Supreme Court Narrows Definition of Whistleblower Under Dodd-Frank
Labor & Employment Alert 02/27/18 Fred Gants, Lindsey W. Davis
In an effort to eradicate corporate fraud, Congress passed the Sarbanes-Oxley Act of 2002 (SOX), and then the 2010 Dodd-Frank Wall Street Reform and Consumer Protection Act (Dodd-Frank). While both Acts protect whistleblowers from retaliation, they differ in several important respects.
Among them, SOX whistleblowers cannot take their complaints straight to federal court. Instead, they must first file an administrative complaint with the Department of Labor, and they must do so within just 180 days of the alleged retaliation. Conversely, Dodd-Frank contains no such administrative exhaustion requirement. Instead, Dodd-Frank plaintiffs can bring their complaints of retaliation straight to federal court. In addition, Dodd-Frank plaintiffs enjoy a substantially longer statute of limitations—employees have six years from the date of the alleged retaliation or three years from the date of the discovery of the alleged retaliation (whichever is later) in which to bring a complaint. And unlike their SOX counterparts, successful Dodd-Frank plaintiffs are entitled to greater damages, including double back pay.
Given these significant differences, it is not surprising that since its implementation, many have preferred to pursue their whistleblower retaliation claims under Dodd-Frank. But with its February 21, 2018 decision in Digital Realty Trust, Inc v. Somers, the Supreme Court has significantly curtailed their ability to do so. Specifically, SOX’s anti-retaliation provision extends to individuals who report fraud or SEC violations to: (1) an internal supervisor, (2) Congress, (3) the SEC, or (4) any other federal agency. In Digital Realty Trust, however, the Court made clear that Dodd-Frank’s anti-retaliation provision is limited to a much narrower group. Only individuals who have reported a violation of securities laws to the SEC may pursue a retaliation claim under Dodd-Frank.
To reach its conclusion, the Court needed to look no further than Dodd-Frank’s narrow definition of a whistleblower: “any individual who provides…information relating to a violation of the securities laws to the Commission.” 15 U.S.C. §78u-6(a)(6). That this definition applied to the statute’s anti-retaliation provision was further evident from the statute’s stated purpose and design. “The ‘core objective’ of Dodd-Frank’s robust whistleblower program…is to ‘motivate people who know of securities law violations to tell the SEC.’”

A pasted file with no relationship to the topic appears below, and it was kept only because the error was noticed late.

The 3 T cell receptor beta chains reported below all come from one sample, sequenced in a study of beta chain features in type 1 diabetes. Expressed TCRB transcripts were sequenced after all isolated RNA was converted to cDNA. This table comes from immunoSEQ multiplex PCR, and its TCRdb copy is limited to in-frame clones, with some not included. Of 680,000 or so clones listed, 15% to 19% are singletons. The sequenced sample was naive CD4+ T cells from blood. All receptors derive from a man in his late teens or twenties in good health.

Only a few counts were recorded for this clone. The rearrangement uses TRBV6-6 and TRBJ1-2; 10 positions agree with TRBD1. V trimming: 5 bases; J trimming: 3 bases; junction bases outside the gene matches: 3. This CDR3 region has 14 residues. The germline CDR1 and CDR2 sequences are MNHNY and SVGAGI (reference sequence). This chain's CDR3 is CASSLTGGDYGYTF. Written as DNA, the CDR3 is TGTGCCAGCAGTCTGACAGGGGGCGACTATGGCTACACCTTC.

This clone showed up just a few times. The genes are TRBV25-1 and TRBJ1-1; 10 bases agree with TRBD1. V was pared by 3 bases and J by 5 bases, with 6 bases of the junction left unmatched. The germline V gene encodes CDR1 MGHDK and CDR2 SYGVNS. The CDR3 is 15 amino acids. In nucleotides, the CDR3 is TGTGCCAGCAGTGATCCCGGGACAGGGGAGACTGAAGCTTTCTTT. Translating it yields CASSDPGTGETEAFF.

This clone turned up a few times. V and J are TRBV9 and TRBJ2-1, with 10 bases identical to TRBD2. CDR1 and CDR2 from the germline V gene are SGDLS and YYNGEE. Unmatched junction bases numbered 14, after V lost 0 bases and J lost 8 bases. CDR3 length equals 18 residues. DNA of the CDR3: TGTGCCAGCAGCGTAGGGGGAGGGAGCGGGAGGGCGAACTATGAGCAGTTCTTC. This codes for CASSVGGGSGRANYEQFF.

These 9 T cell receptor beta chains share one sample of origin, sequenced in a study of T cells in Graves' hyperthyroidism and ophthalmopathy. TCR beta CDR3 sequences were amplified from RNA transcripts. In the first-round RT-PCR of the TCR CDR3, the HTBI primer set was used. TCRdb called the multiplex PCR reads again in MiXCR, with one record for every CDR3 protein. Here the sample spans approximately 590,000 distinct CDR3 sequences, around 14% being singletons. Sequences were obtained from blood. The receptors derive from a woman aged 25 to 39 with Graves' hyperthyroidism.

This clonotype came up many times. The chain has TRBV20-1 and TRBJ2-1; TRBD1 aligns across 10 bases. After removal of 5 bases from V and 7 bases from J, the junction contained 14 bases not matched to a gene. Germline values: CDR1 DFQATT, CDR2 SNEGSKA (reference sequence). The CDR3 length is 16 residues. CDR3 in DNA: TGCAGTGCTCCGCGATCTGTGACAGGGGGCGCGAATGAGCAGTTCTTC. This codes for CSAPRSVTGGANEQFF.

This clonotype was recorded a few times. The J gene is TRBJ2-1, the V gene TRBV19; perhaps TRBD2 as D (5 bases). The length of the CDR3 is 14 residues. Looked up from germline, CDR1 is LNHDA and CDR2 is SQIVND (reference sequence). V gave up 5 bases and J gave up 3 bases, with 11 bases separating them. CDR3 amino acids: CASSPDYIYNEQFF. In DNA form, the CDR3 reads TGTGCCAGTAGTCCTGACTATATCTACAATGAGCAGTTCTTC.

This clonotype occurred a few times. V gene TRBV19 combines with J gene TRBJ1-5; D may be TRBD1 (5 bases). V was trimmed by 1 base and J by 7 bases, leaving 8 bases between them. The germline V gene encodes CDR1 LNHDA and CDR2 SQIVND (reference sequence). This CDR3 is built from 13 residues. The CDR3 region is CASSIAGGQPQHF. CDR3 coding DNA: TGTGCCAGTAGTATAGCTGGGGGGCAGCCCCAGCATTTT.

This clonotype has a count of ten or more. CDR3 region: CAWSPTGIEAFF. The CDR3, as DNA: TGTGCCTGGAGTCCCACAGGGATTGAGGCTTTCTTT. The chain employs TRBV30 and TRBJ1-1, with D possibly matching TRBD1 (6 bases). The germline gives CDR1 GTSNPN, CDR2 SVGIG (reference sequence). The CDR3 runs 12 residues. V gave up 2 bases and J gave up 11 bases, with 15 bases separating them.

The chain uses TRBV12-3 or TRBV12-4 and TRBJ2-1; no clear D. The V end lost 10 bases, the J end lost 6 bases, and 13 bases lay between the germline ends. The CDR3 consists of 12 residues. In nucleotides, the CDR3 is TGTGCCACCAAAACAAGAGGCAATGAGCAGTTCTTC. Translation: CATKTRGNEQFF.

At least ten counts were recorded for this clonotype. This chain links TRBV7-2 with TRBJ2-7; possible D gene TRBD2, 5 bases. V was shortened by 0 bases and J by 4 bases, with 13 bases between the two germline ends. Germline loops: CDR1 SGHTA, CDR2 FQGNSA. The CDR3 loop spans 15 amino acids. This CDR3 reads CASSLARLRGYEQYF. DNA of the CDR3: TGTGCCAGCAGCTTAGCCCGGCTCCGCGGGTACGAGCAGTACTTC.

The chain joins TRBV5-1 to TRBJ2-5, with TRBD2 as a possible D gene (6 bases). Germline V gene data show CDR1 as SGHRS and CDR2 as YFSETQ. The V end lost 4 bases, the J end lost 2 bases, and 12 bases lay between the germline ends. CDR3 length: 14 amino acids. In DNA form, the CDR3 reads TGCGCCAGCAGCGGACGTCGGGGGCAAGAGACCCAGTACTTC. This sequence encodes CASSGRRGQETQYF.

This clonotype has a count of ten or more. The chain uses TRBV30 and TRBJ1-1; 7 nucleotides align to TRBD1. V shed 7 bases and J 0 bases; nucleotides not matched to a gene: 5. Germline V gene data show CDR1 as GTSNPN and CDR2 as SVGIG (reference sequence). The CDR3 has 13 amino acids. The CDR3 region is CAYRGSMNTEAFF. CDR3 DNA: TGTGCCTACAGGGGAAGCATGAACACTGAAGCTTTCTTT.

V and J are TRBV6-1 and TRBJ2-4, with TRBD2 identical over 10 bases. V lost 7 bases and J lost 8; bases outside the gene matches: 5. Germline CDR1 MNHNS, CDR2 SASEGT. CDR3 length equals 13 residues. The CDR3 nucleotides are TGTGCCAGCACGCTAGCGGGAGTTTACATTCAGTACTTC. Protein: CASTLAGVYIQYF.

Prior to Digital Realty Trust, several federal courts—including the Second and Ninth Circuit Courts of Appeals—permitted plaintiffs to proceed on claims of whistleblower retaliation under the more generous Dodd-Frank Act although those plaintiffs had made only internal whistleblower reports to management. Under the Court’s decision, such claims are no longer viable. Employees who make only internal reports of suspected fraud or SEC violations must now satisfy the more stringent requirements of SOX to pursue a whistleblower retaliation claim.
What Should Employers Do
One possible drawback of the Court's ruling in Digital Realty Trust is that it may remove incentives for employees to first report suspected fraud or SEC violations internally. To combat this potential, employers should develop a corporate culture which fosters internal reporting, including by developing policies and practices which allow employees multiple avenues to report concerns of corporate wrongdoing and retaliation, and requiring prompt investigation and resolution of those concerns.